Referring now to FIG. 26, a nozzle tip 200 according to another embodiment of the invention is illustrated. As shown therein, the nozzle tip 200 is substantially similar in configuration to nozzle tip 100, where like reference numerals indicate like parts. As shown therein, however the configuration of the top and bottom plates is slightly different, and the respective top and bottom plates 110, 120, 112, 122 of the primary shroud 108 and secondary shroud 108 are rotatable about a common, singular axis extending through pivot point 226. As with the nozzle tip 100 described above, nozzle tip 200 of FIG. 26 may be selectively adjusted to vary the cross-sectional outlet area at the outlet end 104 of the nozzle tip 200.

In particular, FIG. 26 illustrates the nozzle tip 200 in a neutral position, an having a first outlet area. FIG. 27 illustrates the nozzle tip 200 in an open position, having a second outlet area that is greater than the first outlet area (which effectively decreases the exit velocity of solid fuel as it exits the nozzle tip 200). FIG. 28 illustrates the nozzle tip 200 in a closed position, having a third outlet area that is less than the first outlet area (which effectively increases the exit velocity of solid fuel as it exits the nozzle tip 200).

Turning now to FIGS. 29-37, like nozzle tip 100, in addition to providing the ability to adjust the outlet area to allow for the exit velocity of the solid fuel to be varied, the nozzle tip 200 is similarly configured so as to allow for angular adjustment of the nozzle tip 200. In particular, in an embodiment, the nozzle tip 200 can be adjusted in the vertical direction (angled up or down) and/or in the horizontal direction (left and right), in any outlet position (i.e., neutral, open or closed). This angular adjustment may be carried out using any means or mechanisms known in the art. For example, FIGS. 29-31 show, for a neutral/default outlet area position, the nozzle tip 200 in a non-tilted/non-angled position, an upwardly-angled position, and a downwardly-angled position, respectively. Similarly, FIGS. 32-34 show, for an open (larger) outlet area position, the nozzle tip 200 in a non-tilted/non-angled position, an upwardly-angled position, and a downwardly-angled position, respectively. FIGS. 35-37 show, for a closed (smaller) outlet area position, the nozzle tip 200 in a non-tilted/non-angled position, an upwardly-angled position, and a downwardly-angled position, respectively.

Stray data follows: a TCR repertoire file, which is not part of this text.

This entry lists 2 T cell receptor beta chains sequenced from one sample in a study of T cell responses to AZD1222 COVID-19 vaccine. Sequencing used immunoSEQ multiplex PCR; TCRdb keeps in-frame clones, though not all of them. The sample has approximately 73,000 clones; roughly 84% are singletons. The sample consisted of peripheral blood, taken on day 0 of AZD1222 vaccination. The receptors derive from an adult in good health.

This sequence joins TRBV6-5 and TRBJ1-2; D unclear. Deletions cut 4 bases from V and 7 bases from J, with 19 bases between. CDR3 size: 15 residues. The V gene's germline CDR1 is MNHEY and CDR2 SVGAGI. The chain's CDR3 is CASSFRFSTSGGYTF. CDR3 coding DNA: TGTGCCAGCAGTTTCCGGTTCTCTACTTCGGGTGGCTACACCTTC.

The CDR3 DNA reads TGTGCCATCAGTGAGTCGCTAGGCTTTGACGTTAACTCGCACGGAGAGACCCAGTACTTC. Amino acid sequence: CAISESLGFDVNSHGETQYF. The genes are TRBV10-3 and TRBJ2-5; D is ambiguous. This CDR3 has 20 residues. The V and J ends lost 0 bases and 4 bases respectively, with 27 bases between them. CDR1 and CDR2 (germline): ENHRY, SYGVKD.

As indicated above, embodiments of the invention provide a pulverized fuel furnace/burner 10 employing a nozzle with a nozzle tip 100, a cross-sectional outlet area of which is variable or adjustable. The adjustability of the outlet area provides the burner with the capability to increase or decrease the exit velocity of the pulverized coal as a function of the type of coal in use to attain optimal combustion results (i.e., high fuel conversion efficiency and ultra-low NOx emission). This is in contrast to existing pulverized coal burners that are designed to operate with a fixed nozzle tip cross-sectional area, in which the exit velocity of the pulverized coal is fixed. Accordingly, the nozzle tip of the invention allows for different coal ranks (including coal rank that is different than a design coal) to be burned to achieve optimal combustion results, avoid flame lift-off and backfire while ensuring stable and secure flame, achieve an optimal fuel conversion rate, and achieve lower principal primary emission levels (NOx and CO), all without requiring retrofitting of the nozzle, nozzle tip or other burner components. In turn, the invention described herein enables a single burner to service a wide range of coal types or ranks with a wide range of volatile matter contents to achieve optimal combustion results, simply by selectively adjusting the cross-sectional area of the pulverized coal nozzle tip to set the exit velocity at the right point. In this respect, the nozzle tip 100 may be employed in any burner in the art to provide a flexible-fuel burner.